We recognize that "'judges presiding in the Tax Court have special expertise; for that reason their findings will not be disturbed unless they are plainly arbitrary or there is a lack of substantial credible evidence to support them.'" Hackensack City v. Bergen Cnty, 405 N.J. Super. 235, 243 (App. Div. 2009) (quoting Alpine Country Club v. Borough of Demarest, 354 N.J. Super. 387, 390 (App. Div. 2002)). Accordingly, our scope of review "'is limited to determining whether the findings of fact are supported by substantial credible evidence with due regard to the Tax Court's expertise and ability to judge credibility.'" First Republic Corp. of Am. v. Borough of E. Newark, 17 N.J. Tax 531, 536 (App. Div. 1998) (quoting Phillips v. Twp. of Hamilton, 15 N.J. Tax 222, 226 (App. Div. 1995)). "Although the Tax Court's factual findings 'are entitled to deference because of that court's expertise in the field,' we need not defer to its interpretation of a statute or legal principles." Advance Hous. Inc. v. Twp. of Teaneck, 215 N.J. 549, 566 (2013) (quoting Waksal v. Dir., Div. of Taxation, 215 N.J. 224. 231-32 (2013)).
Generally, "'a municipality's original tax assessment is entitled to a presumption of validity[.]'" 1530 Owners Corp. v. Borough of Fort Lee, 135 N.J. 394, 404 (1994) (quoting Pantasote v. City of Passaic, 100 N.J. 408, 412 (1985)). Taxpayers, in challenging an original assessment, "bear the burden of rebutting the validity of the quantum of [the] assessment." Transcon Gas Pipe Line Corp. v. Bernards Twp., 111 N.J. 507, 517 (1988). The presumption in favor of the tax assessment "'stands until sufficient competent evidence is adduced to provide a true valuation different from the assessment.'" Ibid. (quoting Aetna Life Ins. Co. v. City of Newark, 10 N.J. 99, 105 (1952)). "'Such evidence must be definite, positive, and certain in quality and quantity to overcome the presumption.'" Ibid. (quoting Aetna, supra, 10 N.J. at 105). Even if the municipality utilized a flawed methodology, the presumption remains "so long as the quantum of the assessment is not so far removed from the true value of the property or the method of assessment itself is so patently defective as to justify removal[.]" Ibid. (citing Pantasote, supra, 100 N.J. at 415).
If the taxpayer fails to overcome its burden, the court has no duty to allow the matter to proceed and no obligation to independently determine the true value of the subject property. W. Colonial Enters., LLC v. City of E. Orange, 21 N.J. Tax 590, 595 (App. Div. 2004). However, if the taxpayer demonstrates the original assessment relied upon "a totally deficient valuation methodology, which provides no reliable indication that the quantum of the assessment is itself reasonable, the [t]ax [c]ourt is obligated to exercise its power to make an independent assessment based on the evidence before it and data properly at its disposal." Transcon Gas Pipe Line Corp., supra, 111 N.J. at 538. "[O]nly when the presumption is overcome does it become incumbent upon the [t]ax [c]ourt to apprise the testimony, make a determination of true value, and fix the assessment." Rodwood Gardens, Inc. v. City of Summit, 188 N.J. Super. 34, 38-39 (App. Div. 1982). Once the taxpayer defeats the presumption in favor of the assessment, it "ceases to have any artificial probative force." Little Egg Harbor Twp. v. Bonsangue, 316 N.J. Super. 271, 286 (App. Div. 1998).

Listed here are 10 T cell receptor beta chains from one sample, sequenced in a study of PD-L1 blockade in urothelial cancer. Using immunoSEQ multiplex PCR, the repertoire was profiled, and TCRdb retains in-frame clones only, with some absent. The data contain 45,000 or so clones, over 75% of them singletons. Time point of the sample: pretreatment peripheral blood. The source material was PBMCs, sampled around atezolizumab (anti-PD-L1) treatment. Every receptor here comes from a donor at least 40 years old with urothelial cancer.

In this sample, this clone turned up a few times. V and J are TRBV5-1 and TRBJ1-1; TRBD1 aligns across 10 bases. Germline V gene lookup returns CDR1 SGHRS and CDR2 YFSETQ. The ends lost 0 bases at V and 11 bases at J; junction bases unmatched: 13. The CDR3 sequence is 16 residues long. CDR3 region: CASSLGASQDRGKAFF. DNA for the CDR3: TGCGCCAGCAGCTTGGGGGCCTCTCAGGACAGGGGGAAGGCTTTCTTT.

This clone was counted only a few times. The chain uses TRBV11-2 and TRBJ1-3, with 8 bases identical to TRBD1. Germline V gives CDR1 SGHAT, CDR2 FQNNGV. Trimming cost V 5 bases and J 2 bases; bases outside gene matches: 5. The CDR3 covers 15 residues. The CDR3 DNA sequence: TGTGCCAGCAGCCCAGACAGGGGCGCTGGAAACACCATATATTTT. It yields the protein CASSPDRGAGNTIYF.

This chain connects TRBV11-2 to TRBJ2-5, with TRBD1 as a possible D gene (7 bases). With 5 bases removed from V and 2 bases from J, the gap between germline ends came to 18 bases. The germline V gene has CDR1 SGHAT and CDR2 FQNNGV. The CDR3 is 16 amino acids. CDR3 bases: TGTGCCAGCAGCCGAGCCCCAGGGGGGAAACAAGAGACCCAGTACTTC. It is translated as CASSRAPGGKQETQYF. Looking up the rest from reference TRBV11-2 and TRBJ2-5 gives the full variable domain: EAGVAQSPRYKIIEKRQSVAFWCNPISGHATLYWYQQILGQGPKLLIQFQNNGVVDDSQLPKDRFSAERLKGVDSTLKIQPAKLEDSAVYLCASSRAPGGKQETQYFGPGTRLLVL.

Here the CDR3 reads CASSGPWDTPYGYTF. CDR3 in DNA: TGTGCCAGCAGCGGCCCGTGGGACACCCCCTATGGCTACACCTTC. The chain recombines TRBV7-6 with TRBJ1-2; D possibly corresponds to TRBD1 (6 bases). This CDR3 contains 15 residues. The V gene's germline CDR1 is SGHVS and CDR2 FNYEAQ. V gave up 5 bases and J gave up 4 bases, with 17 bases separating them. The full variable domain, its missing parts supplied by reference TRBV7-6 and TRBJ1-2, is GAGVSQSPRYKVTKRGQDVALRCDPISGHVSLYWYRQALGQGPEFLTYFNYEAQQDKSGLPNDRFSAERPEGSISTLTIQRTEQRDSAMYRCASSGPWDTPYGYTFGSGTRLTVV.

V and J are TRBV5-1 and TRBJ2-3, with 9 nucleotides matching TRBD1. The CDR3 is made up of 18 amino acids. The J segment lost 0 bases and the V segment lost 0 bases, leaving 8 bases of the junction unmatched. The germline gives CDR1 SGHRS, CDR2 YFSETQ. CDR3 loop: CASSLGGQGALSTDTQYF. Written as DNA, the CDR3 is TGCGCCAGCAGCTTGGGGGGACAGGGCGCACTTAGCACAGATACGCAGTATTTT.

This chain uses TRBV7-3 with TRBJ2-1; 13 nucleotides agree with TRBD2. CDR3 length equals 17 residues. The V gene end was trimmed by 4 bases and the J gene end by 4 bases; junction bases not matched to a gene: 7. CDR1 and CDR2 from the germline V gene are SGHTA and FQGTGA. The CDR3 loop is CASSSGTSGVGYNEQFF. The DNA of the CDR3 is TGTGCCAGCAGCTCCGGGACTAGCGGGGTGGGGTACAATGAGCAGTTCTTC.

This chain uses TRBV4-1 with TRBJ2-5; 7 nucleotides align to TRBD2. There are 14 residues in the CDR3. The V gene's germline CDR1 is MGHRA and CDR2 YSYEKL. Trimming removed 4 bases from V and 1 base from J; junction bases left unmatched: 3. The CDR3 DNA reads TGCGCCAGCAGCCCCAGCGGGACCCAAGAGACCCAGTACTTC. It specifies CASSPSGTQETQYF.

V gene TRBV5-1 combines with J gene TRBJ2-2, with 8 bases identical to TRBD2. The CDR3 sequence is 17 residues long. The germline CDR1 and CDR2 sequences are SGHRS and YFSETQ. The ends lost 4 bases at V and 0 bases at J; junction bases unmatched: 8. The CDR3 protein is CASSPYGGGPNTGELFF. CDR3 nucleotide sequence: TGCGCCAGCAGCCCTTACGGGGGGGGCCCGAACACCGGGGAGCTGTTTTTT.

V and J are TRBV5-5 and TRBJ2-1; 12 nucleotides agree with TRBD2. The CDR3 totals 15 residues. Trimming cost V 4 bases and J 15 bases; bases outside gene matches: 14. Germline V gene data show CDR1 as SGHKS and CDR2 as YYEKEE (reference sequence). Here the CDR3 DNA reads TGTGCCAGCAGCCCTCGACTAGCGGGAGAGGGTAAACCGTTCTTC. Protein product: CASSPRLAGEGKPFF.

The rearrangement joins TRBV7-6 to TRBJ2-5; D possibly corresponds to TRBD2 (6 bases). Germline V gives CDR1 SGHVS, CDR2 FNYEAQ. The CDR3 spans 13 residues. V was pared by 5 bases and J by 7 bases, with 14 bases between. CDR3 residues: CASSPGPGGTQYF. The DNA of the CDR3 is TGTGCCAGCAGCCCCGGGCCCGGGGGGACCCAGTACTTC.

In conducting an assessment, tax court judges have the authority to accept an expert's opinion. See Romulus Dev. Corp. v. Twp. of Weehawken, 15 N.J. Tax 209, 211-12 (App. Div. 1995). However, tax court judges are not obliged to accept such expert opinions and may make independent assessments based on the evidence before them. Glenpointe Assocs. v. Twp. of Teaneck, 10 N.J. Tax 380, 396 (Tax 1989), aff'd, 12 N.J. Tax 118 (App. Div. 1990). Further, a taxing authority is "under no legal obligation to shore up the weaknesses in [the taxpayers'] proofs by the presentation of independent evidence of value." Glenpointe Assocs., supra, 12 N.J. Tax. at 123 (internal quotation marks omitted). For us to reverse the tax court and order it to reject an expert's testimony, the tax court's decision must lack substantial credible evidential support from the record. See id. at 126.
There are three traditional methods for appraising the value of property: comparable sales, capitalization of income, and cost. Brown v. Borough of Glen Rock, 19 N.J. Tax 366, 376 (App. Div.), certif. denied, 168 N.J. 291 (2001). The income capitalization method utilizes the following formulaic approach for property that generates income through commercial renting
x Square Footage
Potential Gross Income
- Vacancy and Collection Losses
Effective Gross Income
- Operating Expenses
Net Operating Income
Value of Property
[Spiegel v. Town of Harrison, 19 N.J. Tax 291, 295 (App Div. 2001).]
In estimating the broker commission rates, as an element of operating expenses, the tax court typically analyzes comparable leases as well as leases involving the subject property. See River Office Equities v. Twp. of Middletown, 11 N.J. Tax 404, 412 (Tax 1990); Shav Assocs. v. Twp. of Middletown, 11 N.J. Tax 569, 582 (Tax 1991). In River Office Equities, the court used a 4% commission rate after analyzing twelve subject property leases: nine having a 4% commission rate and three having a 7% commission rate. River Office Equities, supra, 11 N.J. Tax at 412. The court then analyzed five comparable leases and found three had 5% commissions. Ibid. Overall, there were nine leases with a 4% commission rate, three with a 5% rate, three with a 7% rate, and two unknown. Ultimately, the court used the most predominate rate of 4% in the final evaluation. Ibid.
Similarly, in Shav, the court analyzed four subject property leases, finding only two were procured through brokers, to whom 5% commissions were paid. Shav Assocs., supra, 11 N.J. Tax at 582. The court analyzed five comparable leases as well, noting that three involved brokers, two receiving 4% percent and one receiving 7%. Ibid. In total, four had no brokers, two had brokers collecting 5% commissions, two had brokers collecting 4%, and one had brokers collecting 7%. Ibid. Ultimately, the court used a 4% broker commission rate in the final valuation. Ibid.